Your description of who you are and your actions should broadcast the same message. A firm stand and a lack of compromise on your core integrity and values allows people to trust the consistency of who you say you are, and continued trust will expand your influence. Now be warned, some of the greatest and most influential people were manipulators. Always double check and make sure your intentions and actions hold up to what you believe, and associate with people who will check you and give you sound advice.

16. Go above and beyond.

Raise the bar. Good enough is never good enough. Again, successful and influential people are never mediocre. They never settle for “ok” when great is an option. As Steve Jobs said, “In your life you only get to do so many things and right now we’ve chosen to do this, so let’s make it great.” Make what you do great!

17. Use your influence to bring out the best in others.

So by now, 16 tips into the list, you should be pretty influential. And what are you going to do with all of this clout, trust, and sway you have gained? The answer is easy, but the action of it can prove to be quite difficult. Once you gain influence in a certain area, use your sway to do good things for others and bring the best out in them. Pay your experience forward, whether it is in sharing what you have learned or providing opportunities for them to follow in your footsteps.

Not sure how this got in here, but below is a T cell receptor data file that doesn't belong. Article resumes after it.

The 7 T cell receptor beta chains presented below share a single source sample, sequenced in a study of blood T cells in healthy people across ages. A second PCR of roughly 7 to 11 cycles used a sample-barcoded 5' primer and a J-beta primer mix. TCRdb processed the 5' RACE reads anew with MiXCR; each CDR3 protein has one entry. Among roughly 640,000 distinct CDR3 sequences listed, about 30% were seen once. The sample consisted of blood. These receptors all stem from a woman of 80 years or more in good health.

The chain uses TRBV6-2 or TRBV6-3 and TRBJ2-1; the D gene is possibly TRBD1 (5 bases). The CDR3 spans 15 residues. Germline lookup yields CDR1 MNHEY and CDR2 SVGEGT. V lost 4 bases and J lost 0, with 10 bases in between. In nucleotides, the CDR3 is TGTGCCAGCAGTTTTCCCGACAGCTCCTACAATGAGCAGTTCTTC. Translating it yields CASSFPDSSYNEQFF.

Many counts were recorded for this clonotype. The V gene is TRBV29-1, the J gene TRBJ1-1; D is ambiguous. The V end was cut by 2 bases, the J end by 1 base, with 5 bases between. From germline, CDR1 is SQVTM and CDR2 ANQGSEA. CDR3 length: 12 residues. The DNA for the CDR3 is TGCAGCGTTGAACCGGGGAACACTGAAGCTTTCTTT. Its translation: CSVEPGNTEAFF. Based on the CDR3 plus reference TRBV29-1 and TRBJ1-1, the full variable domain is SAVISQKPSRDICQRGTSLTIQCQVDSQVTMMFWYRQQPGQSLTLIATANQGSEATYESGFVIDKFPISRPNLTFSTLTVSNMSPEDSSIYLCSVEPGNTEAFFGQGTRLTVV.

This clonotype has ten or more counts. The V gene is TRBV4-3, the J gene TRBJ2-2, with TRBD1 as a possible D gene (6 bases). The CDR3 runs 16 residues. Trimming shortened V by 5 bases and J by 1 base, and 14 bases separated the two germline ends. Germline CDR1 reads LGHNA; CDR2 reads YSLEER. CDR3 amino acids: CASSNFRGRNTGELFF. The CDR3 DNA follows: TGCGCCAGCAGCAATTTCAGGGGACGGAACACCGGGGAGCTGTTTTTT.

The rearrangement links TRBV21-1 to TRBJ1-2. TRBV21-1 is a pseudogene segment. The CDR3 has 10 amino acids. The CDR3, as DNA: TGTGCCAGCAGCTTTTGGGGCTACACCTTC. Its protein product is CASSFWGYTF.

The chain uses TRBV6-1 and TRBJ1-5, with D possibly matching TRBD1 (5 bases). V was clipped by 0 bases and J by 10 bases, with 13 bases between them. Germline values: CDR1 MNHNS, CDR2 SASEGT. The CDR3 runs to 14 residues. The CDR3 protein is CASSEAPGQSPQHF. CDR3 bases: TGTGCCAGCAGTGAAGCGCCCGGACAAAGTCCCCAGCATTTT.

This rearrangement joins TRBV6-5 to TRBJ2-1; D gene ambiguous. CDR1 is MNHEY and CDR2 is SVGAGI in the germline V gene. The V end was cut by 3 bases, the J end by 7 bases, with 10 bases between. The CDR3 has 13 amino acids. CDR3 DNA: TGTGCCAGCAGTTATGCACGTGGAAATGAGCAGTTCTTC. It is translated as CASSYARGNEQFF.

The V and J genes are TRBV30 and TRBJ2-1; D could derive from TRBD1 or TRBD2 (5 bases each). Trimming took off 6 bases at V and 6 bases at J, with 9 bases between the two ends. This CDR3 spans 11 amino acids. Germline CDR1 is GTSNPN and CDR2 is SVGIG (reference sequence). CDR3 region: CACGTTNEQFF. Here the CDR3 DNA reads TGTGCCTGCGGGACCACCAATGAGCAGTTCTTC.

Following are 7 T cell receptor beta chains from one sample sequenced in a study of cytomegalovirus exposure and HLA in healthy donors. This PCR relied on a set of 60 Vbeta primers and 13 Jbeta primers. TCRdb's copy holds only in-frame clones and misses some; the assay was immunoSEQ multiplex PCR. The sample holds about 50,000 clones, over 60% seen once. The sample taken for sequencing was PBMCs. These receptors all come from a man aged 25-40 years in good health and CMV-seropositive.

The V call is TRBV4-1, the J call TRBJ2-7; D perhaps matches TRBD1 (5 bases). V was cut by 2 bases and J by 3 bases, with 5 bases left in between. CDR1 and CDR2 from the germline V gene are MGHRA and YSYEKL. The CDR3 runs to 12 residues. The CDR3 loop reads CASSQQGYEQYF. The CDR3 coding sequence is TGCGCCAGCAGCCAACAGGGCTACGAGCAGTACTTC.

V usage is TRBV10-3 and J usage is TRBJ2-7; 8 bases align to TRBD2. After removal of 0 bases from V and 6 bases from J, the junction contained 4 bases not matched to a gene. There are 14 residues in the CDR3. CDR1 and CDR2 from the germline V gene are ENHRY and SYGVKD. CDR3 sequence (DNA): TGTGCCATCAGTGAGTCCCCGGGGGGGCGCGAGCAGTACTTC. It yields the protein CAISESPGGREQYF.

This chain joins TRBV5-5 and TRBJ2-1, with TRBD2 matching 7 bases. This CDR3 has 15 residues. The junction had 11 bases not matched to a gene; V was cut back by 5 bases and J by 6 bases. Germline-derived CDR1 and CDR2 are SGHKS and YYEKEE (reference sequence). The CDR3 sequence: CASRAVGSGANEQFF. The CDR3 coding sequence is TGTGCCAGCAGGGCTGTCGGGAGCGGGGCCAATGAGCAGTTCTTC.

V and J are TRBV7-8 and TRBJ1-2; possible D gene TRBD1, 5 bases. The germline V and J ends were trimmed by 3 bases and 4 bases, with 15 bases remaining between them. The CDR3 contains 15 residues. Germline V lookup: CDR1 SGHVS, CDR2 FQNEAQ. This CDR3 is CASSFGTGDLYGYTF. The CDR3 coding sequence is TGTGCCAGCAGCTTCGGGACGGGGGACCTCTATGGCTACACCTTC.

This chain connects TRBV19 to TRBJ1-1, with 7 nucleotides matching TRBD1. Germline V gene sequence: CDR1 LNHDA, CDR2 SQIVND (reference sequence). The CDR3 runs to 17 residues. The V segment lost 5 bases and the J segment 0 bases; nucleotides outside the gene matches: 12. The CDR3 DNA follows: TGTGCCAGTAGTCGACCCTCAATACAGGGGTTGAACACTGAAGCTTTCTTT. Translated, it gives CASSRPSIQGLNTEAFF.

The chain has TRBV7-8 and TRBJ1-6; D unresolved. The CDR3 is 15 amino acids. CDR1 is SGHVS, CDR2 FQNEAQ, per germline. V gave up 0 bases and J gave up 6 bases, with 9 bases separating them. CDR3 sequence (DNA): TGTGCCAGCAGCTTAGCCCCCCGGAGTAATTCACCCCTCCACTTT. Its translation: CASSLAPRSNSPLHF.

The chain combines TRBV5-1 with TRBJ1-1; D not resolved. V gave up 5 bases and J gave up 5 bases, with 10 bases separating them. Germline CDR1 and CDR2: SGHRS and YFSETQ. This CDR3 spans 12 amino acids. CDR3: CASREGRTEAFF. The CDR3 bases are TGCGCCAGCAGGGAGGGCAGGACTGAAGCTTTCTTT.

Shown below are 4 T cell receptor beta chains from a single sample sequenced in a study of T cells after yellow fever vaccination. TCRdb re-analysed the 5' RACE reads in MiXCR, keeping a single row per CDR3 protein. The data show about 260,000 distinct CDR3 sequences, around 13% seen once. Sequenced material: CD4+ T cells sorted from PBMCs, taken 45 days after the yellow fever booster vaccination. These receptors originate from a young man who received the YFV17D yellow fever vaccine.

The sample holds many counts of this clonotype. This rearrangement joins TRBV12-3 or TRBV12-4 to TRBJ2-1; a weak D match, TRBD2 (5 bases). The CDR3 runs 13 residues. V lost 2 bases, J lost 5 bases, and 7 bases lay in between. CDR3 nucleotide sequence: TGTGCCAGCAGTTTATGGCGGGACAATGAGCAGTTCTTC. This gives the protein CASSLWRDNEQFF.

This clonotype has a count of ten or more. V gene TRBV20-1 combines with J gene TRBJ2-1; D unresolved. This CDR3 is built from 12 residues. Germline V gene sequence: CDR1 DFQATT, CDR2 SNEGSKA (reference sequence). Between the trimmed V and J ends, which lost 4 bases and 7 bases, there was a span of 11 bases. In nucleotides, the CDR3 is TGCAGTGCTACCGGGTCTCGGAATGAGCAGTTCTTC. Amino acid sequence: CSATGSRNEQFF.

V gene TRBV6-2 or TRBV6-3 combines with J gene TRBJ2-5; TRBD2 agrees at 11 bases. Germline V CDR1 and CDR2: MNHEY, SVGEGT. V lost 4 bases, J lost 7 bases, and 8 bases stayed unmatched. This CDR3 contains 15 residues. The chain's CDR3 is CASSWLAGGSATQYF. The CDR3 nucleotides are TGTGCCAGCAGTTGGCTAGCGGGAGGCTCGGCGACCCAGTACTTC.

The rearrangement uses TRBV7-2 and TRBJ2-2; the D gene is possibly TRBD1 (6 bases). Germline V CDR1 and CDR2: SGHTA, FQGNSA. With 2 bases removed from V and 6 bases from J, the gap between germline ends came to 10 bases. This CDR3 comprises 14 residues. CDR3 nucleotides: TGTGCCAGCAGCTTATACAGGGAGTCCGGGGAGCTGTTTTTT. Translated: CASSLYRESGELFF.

What do you hope to accomplish as you expand your influence? Share it below.

More by this author

CJ Goulding

CJ Goulding is the Lead Organizer at Natural Leaders Network, building leaders and connections in and between humans.

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Last Updated on February 11, 2021

Easily Misunderstood by Others? 6 Barriers You Should Overcome to Make Communication Less Frustrating

Easily Misunderstood by Others? 6 Barriers You Should Overcome to Make Communication Less Frustrating

How often have you said something simple, only to have the person who you said this to misunderstand it or twist the meaning completely around? Nodding your head in affirmative? Then this means that you are being unclear in your communication.

Communication should be simple, right? It’s all about two people or more talking and explaining something to the other. The problem lies in the talking itself, somehow we end up being unclear, and our words, attitude or even the way of talking becomes a barrier in communication, most of the times unknowingly. We give you six common barriers to communication, and how to get past them; for you to actually say what you mean, and or the other person to understand it as well…

The 6 Walls You Need to Break Down to Make Communication Effective

Think about it this way, a simple phrase like “what do you mean” can be said in many different ways and each different way would end up “communicating” something else entirely. Scream it at the other person, and the perception would be anger. Whisper this is someone’s ear and others may take it as if you were plotting something. Say it in another language, and no one gets what you mean at all, if they don’t speak it… This is what we mean when we say that talking or saying something that’s clear in your head, many not mean that you have successfully communicated it across to your intended audience – thus what you say and how, where and why you said it – at times become barriers to communication.[1]